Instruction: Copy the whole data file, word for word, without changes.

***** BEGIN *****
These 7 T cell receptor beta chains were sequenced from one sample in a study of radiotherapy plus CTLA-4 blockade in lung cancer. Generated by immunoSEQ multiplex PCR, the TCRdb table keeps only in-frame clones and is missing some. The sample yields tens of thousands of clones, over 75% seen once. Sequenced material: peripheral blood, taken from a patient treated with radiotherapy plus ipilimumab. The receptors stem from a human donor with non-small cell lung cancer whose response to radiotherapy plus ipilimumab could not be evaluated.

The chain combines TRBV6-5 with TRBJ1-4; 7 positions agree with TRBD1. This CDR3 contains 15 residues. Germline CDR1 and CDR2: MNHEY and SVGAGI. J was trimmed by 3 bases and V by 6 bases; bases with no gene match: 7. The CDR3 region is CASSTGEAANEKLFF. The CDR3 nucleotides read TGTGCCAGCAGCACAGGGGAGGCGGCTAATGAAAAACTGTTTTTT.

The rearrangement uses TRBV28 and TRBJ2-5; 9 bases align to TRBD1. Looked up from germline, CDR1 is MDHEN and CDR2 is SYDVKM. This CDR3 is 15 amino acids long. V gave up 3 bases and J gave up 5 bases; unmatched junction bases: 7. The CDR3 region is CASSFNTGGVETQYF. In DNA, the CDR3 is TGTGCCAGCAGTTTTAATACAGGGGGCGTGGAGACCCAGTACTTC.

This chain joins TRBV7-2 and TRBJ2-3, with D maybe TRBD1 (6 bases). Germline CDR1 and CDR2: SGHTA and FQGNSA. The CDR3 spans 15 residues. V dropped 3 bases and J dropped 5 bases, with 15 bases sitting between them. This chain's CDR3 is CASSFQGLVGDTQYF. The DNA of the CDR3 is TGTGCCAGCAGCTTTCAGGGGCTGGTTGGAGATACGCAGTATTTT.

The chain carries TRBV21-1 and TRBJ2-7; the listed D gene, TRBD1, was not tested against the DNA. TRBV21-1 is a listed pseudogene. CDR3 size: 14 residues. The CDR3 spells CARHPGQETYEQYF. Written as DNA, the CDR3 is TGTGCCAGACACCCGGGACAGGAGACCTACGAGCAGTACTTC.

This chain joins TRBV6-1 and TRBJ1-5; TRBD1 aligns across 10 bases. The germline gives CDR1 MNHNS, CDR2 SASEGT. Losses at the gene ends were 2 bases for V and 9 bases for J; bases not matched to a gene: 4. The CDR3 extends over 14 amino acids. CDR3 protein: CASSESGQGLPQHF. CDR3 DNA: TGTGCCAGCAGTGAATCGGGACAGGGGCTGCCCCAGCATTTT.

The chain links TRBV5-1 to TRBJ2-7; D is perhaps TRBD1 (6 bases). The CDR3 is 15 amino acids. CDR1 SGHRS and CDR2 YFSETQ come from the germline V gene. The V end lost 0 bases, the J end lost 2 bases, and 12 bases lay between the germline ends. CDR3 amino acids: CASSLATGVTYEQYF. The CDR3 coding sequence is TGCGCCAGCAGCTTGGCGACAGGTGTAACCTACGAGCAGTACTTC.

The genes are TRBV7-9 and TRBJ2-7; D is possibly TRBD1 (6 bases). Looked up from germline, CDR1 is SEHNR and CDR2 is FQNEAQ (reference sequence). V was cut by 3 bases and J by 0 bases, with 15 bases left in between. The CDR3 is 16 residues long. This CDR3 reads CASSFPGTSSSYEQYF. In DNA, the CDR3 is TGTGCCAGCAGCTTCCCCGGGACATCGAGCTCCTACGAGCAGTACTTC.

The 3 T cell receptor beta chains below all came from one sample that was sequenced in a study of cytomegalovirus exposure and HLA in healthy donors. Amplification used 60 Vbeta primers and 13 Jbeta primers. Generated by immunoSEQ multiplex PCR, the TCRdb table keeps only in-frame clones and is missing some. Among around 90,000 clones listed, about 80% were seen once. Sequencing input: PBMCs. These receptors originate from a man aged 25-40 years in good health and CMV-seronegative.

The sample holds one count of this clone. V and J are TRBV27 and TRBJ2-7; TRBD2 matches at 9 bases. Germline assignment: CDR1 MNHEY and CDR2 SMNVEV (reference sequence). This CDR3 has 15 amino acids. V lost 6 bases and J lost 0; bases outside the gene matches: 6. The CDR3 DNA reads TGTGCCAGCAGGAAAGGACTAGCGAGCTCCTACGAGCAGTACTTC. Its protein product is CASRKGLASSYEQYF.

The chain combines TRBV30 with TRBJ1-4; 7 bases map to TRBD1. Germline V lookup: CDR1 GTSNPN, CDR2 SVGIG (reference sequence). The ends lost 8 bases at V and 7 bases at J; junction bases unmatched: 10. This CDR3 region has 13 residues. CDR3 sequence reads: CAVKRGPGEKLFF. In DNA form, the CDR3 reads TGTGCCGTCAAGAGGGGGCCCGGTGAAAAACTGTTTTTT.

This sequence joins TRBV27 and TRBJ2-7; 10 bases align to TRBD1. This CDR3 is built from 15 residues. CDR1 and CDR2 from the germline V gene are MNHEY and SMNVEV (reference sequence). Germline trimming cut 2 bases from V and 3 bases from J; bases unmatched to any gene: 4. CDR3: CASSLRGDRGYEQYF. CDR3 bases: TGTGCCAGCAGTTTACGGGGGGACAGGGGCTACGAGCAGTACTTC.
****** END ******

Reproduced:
These 7 T cell receptor beta chains were sequenced from one sample in a study of radiotherapy plus CTLA-4 blockade in lung cancer. Generated by immunoSEQ multiplex PCR, the TCRdb table keeps only in-frame clones and is missing some. The sample yields tens of thousands of clones, over 75% seen once. Sequenced material: peripheral blood, taken from a patient treated with radiotherapy plus ipilimumab. The receptors stem from a human donor with non-small cell lung cancer whose response to radiotherapy plus ipilimumab could not be evaluated.

The chain combines TRBV6-5 with TRBJ1-4; 7 positions agree with TRBD1. This CDR3 contains 15 residues. Germline CDR1 and CDR2: MNHEY and SVGAGI. J was trimmed by 3 bases and V by 6 bases; bases with no gene match: 7. The CDR3 region is CASSTGEAANEKLFF. The CDR3 nucleotides read TGTGCCAGCAGCACAGGGGAGGCGGCTAATGAAAAACTGTTTTTT.

The rearrangement uses TRBV28 and TRBJ2-5; 9 bases align to TRBD1. Looked up from germline, CDR1 is MDHEN and CDR2 is SYDVKM. This CDR3 is 15 amino acids long. V gave up 3 bases and J gave up 5 bases; unmatched junction bases: 7. The CDR3 region is CASSFNTGGVETQYF. In DNA, the CDR3 is TGTGCCAGCAGTTTTAATACAGGGGGCGTGGAGACCCAGTACTTC.

This chain joins TRBV7-2 and TRBJ2-3, with D maybe TRBD1 (6 bases). Germline CDR1 and CDR2: SGHTA and FQGNSA. The CDR3 spans 15 residues. V dropped 3 bases and J dropped 5 bases, with 15 bases sitting between them. This chain's CDR3 is CASSFQGLVGDTQYF. The DNA of the CDR3 is TGTGCCAGCAGCTTTCAGGGGCTGGTTGGAGATACGCAGTATTTT.

The chain carries TRBV21-1 and TRBJ2-7; the listed D gene, TRBD1, was not tested against the DNA. TRBV21-1 is a listed pseudogene. CDR3 size: 14 residues. The CDR3 spells CARHPGQETYEQYF. Written as DNA, the CDR3 is TGTGCCAGACACCCGGGACAGGAGACCTACGAGCAGTACTTC.

This chain joins TRBV6-1 and TRBJ1-5; TRBD1 aligns across 10 bases. The germline gives CDR1 MNHNS, CDR2 SASEGT. Losses at the gene ends were 2 bases for V and 9 bases for J; bases not matched to a gene: 4. The CDR3 extends over 14 amino acids. CDR3 protein: CASSESGQGLPQHF. CDR3 DNA: TGTGCCAGCAGTGAATCGGGACAGGGGCTGCCCCAGCATTTT.

The chain links TRBV5-1 to TRBJ2-7; D is perhaps TRBD1 (6 bases). The CDR3 is 15 amino acids. CDR1 SGHRS and CDR2 YFSETQ come from the germline V gene. The V end lost 0 bases, the J end lost 2 bases, and 12 bases lay between the germline ends. CDR3 amino acids: CASSLATGVTYEQYF. The CDR3 coding sequence is TGCGCCAGCAGCTTGGCGACAGGTGTAACCTACGAGCAGTACTTC.

The genes are TRBV7-9 and TRBJ2-7; D is possibly TRBD1 (6 bases). Looked up from germline, CDR1 is SEHNR and CDR2 is FQNEAQ (reference sequence). V was cut by 3 bases and J by 0 bases, with 15 bases left in between. The CDR3 is 16 residues long. This CDR3 reads CASSFPGTSSSYEQYF. In DNA, the CDR3 is TGTGCCAGCAGCTTCCCCGGGACATCGAGCTCCTACGAGCAGTACTTC.

The 3 T cell receptor beta chains below all came from one sample that was sequenced in a study of cytomegalovirus exposure and HLA in healthy donors. Amplification used 60 Vbeta primers and 13 Jbeta primers. Generated by immunoSEQ multiplex PCR, the TCRdb table keeps only in-frame clones and is missing some. Among around 90,000 clones listed, about 80% were seen once. Sequencing input: PBMCs. These receptors originate from a man aged 25-40 years in good health and CMV-seronegative.

The sample holds one count of this clone. V and J are TRBV27 and TRBJ2-7; TRBD2 matches at 9 bases. Germline assignment: CDR1 MNHEY and CDR2 SMNVEV (reference sequence). This CDR3 has 15 amino acids. V lost 6 bases and J lost 0; bases outside the gene matches: 6. The CDR3 DNA reads TGTGCCAGCAGGAAAGGACTAGCGAGCTCCTACGAGCAGTACTTC. Its protein product is CASRKGLASSYEQYF.

The chain combines TRBV30 with TRBJ1-4; 7 bases map to TRBD1. Germline V lookup: CDR1 GTSNPN, CDR2 SVGIG (reference sequence). The ends lost 8 bases at V and 7 bases at J; junction bases unmatched: 10. This CDR3 region has 13 residues. CDR3 sequence reads: CAVKRGPGEKLFF. In DNA form, the CDR3 reads TGTGCCGTCAAGAGGGGGCCCGGTGAAAAACTGTTTTTT.

This sequence joins TRBV27 and TRBJ2-7; 10 bases align to TRBD1. This CDR3 is built from 15 residues. CDR1 and CDR2 from the germline V gene are MNHEY and SMNVEV (reference sequence). Germline trimming cut 2 bases from V and 3 bases from J; bases unmatched to any gene: 4. CDR3: CASSLRGDRGYEQYF. CDR3 bases: TGTGCCAGCAGTTTACGGGGGGACAGGGGCTACGAGCAGTACTTC.